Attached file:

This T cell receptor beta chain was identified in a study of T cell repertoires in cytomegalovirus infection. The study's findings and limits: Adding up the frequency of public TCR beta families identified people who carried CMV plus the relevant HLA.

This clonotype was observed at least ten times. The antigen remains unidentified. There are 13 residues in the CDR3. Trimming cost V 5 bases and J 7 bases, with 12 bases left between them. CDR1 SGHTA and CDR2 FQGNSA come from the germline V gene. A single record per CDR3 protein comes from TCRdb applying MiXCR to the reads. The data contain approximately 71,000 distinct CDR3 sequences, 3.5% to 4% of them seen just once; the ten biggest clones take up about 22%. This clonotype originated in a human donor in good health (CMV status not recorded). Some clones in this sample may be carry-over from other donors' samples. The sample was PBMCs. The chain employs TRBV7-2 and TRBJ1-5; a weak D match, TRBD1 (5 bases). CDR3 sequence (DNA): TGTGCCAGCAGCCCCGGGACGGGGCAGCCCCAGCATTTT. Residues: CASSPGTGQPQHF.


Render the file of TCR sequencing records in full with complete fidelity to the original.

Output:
This T cell receptor beta chain was identified in a study of T cell repertoires in cytomegalovirus infection. The study's findings and limits: Adding up the frequency of public TCR beta families identified people who carried CMV plus the relevant HLA.

This clonotype was observed at least ten times. The antigen remains unidentified. There are 13 residues in the CDR3. Trimming cost V 5 bases and J 7 bases, with 12 bases left between them. CDR1 SGHTA and CDR2 FQGNSA come from the germline V gene. A single record per CDR3 protein comes from TCRdb applying MiXCR to the reads. The data contain approximately 71,000 distinct CDR3 sequences, 3.5% to 4% of them seen just once; the ten biggest clones take up about 22%. This clonotype originated in a human donor in good health (CMV status not recorded). Some clones in this sample may be carry-over from other donors' samples. The sample was PBMCs. The chain employs TRBV7-2 and TRBJ1-5; a weak D match, TRBD1 (5 bases). CDR3 sequence (DNA): TGTGCCAGCAGCCCCGGGACGGGGCAGCCCCAGCATTTT. Residues: CASSPGTGQPQHF.